Smith's Criminal Case Compendium

Smith's Criminal Case Compendium

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This compendium includes significant criminal cases by the U.S. Supreme Court & N.C. appellate courts, Nov. 2008 – Present. Selected 4th Circuit cases also are included.

Jessica Smith prepared case summaries Nov. 2008-June 4, 2019; later summaries are prepared by other School staff.

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E.g., 10/22/2021
E.g., 10/22/2021

In this Kansas driving with a revoked license case, the Court held that when a police officer knows that the registered owner of a vehicle has a revoked driver’s license and lacks information negating an inference that the owner is the driver of the vehicle, a traffic stop is supported by...

Arizona v. Johnson, 555 U.S. 323 (Jan. 26, 2009)

Summarizing existing law, the Court noted that a “stop and frisk” is constitutionally permissible if: (1) the stop is lawful; and (2) the officer reasonably suspects that the person stopped is armed and dangerous. It noted that that in an on-the-street encounter, the first requirement—a lawful...

State v. Johnson, 370 N.C. 32 (Aug. 18, 2017)

The Supreme Court reversed the decision below, State v. James Johnson, ___ N.C. App. ___, 784 S.E.2d 633 (April 5, 2016), which had held that because a police officer lacked reasonable suspicion for a traffic stop...

A police officer stopped the defendant for suspected texting while driving. When the officer returned to his vehicle to check on the defendant’s identity, the defendant fled. (1) Before his trial on charges of texting while driving and felony fleeing to elude, the defendant moved to...

(1) In this drug trafficking case, the court held that the fact that the defendant’s truck crossed over a double yellow line justified the stop. The officer saw the defendant’s vehicle cross the center line of the road by about 1 inch. The court stated:

[T]here is a “bright line”...

In this impaired driving case, an officer’s observation of a single instance of a vehicle crossing the double yellow centerline in violation of state motor vehicle law provided reasonable suspicion to support the traffic stop. While traveling southbound on Highway 32, NC Highway Patrol Trooper...

The vehicle stop was supported by reasonable suspicion. An officer received an anonymous report that a drunk driver was operating a black, four-door Hyundai headed north on Highland Capital Boulevard. The officer located the vehicle as reported and observed that the defendant drove roughly 15...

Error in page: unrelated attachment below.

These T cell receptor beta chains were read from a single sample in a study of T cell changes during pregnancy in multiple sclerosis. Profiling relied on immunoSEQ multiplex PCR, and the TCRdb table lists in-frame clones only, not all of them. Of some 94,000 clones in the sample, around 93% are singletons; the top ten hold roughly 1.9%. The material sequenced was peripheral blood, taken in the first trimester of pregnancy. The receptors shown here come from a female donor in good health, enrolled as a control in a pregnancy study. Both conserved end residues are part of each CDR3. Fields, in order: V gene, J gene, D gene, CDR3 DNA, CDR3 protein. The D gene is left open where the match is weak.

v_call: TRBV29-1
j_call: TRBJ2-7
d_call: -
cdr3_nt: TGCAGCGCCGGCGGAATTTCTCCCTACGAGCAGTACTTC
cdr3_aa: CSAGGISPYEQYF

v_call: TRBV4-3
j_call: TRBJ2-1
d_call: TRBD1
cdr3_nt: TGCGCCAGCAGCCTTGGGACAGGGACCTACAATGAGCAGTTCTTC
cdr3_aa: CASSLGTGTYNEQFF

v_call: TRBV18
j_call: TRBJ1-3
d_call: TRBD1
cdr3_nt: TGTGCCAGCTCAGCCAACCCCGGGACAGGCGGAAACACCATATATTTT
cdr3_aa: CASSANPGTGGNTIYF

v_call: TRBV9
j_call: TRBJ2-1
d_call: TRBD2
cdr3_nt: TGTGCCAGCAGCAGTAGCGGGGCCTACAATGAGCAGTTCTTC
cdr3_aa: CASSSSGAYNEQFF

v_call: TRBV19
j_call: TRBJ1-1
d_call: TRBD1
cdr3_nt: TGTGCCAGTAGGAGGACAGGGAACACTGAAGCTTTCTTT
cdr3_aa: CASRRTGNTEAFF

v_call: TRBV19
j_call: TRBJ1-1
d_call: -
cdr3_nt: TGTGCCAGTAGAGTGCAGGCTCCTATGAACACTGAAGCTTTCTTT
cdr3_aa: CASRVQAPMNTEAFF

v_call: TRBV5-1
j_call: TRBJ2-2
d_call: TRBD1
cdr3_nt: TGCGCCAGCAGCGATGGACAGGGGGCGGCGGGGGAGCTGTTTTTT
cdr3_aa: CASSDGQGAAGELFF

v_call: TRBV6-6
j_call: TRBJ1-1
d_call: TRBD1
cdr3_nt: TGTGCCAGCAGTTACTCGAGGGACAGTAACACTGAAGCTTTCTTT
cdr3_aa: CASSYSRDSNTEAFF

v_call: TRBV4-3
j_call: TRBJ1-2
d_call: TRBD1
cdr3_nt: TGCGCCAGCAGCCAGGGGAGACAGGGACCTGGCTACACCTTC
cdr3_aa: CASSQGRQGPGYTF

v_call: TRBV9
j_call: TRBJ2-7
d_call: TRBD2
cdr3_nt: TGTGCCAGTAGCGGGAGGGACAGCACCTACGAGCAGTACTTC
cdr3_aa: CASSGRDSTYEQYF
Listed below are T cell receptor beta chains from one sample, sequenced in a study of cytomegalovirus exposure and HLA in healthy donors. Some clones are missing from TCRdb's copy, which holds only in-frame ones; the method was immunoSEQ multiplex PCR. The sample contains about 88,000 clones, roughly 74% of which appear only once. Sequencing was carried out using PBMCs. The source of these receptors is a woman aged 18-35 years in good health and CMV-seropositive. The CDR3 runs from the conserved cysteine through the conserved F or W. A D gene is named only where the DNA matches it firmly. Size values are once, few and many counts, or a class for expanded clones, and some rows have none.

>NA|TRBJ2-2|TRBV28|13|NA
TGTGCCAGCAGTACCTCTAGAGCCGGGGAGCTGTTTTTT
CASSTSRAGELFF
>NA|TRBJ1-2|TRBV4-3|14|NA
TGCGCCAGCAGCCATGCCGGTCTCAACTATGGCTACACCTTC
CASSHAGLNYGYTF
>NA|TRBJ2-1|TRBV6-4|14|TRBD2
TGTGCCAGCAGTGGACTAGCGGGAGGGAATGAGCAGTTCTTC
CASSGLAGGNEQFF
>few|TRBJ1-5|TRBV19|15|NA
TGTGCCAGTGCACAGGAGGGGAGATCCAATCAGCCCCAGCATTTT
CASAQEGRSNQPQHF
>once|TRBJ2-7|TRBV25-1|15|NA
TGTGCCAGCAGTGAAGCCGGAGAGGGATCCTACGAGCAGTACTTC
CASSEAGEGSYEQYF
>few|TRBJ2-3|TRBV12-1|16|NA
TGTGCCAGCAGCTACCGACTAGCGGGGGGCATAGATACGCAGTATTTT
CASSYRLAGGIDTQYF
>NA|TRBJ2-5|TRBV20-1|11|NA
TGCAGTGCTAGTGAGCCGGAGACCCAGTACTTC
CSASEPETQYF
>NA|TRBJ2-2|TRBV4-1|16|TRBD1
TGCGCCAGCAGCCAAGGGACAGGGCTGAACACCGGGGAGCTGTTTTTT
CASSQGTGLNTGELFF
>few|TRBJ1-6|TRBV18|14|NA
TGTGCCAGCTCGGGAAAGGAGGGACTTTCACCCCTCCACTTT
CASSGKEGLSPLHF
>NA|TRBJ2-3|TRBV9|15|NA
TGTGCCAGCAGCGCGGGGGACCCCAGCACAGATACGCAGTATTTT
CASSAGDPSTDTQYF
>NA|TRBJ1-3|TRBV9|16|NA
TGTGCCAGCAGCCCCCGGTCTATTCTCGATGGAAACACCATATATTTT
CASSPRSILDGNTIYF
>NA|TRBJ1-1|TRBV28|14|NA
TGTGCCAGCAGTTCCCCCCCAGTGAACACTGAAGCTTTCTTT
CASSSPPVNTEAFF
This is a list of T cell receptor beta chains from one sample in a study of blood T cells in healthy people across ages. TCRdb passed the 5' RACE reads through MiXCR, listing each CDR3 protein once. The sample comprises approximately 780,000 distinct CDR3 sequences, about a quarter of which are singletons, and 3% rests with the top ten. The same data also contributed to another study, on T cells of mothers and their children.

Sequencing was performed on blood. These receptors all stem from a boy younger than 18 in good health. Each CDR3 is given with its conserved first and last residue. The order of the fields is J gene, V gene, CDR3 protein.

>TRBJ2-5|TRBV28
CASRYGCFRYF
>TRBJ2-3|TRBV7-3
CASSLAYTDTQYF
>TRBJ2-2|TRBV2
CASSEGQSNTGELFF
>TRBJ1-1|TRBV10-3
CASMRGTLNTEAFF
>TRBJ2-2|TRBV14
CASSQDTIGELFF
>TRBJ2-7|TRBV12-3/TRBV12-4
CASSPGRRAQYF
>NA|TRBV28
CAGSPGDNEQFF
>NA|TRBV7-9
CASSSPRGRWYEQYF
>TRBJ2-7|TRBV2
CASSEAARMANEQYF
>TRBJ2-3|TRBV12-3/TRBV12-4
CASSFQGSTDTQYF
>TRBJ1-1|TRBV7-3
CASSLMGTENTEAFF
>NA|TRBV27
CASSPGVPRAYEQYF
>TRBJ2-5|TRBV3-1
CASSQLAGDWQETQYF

Because the officer saw the defendant drive through a red light, the officer had reasonable suspicion to stop the defendant’s vehicle.

No reasonable suspicion supported a traffic stop. The State had argued reasonable suspicion based on the driver’s alleged crossing of the fog line, her and her passenger’s alleged nervousness and failure to make eye contact with officers as they drove by and alongside the patrol car, and the...

(1) The trial court erred in connection with its ruling on a suppression motion in an impaired driving case. The trial court failed to look beyond whether the defendant’s driving was normal in assessing whether the officer had reasonable suspicion to stop the defendant’s vehicle. (2) The officer...

An officer lawfully stopped a vehicle after observing the defendant drive approximately 10 mph above the speed limit. The court rejected the defendant’s argument that the traffic stop was a pretext to search for drugs as irrelevant in light of the fact that the defendant was lawfully stopped for...

Officers had reasonable suspicion to stop a vehicle in which the defendant was a passenger based on the officers’ good faith belief that the driver had a revoked license and information about the defendant’s drug sales provided by three informants. Two of the informants were confidential...

State v. Ford, 208 N.C. App. 699 (Dec. 21, 2010)

The trial court properly denied the defendant’s motion to suppress when officers had reasonable suspicion to believe that the defendant committed a traffic violation supporting the traffic stop. The stop was premised on the defendant’s alleged violation of G.S. 20-129(d), requiring that a motor...

The trial court properly concluded that an officer had reasonable suspicion to believe that the defendant was committing a traffic violation when he saw the defendant driving on a public street while using his windshield wipers in inclement weather but not having his taillights on. The trial...

The officer had reasonable suspicion to stop when the officer saw the defendant commit a violation of G.S. 20-154(a) (driver must give signal when turning whenever the operation of any other vehicle may be affected by such movement). Because the defendant was driving in medium traffic, a short...

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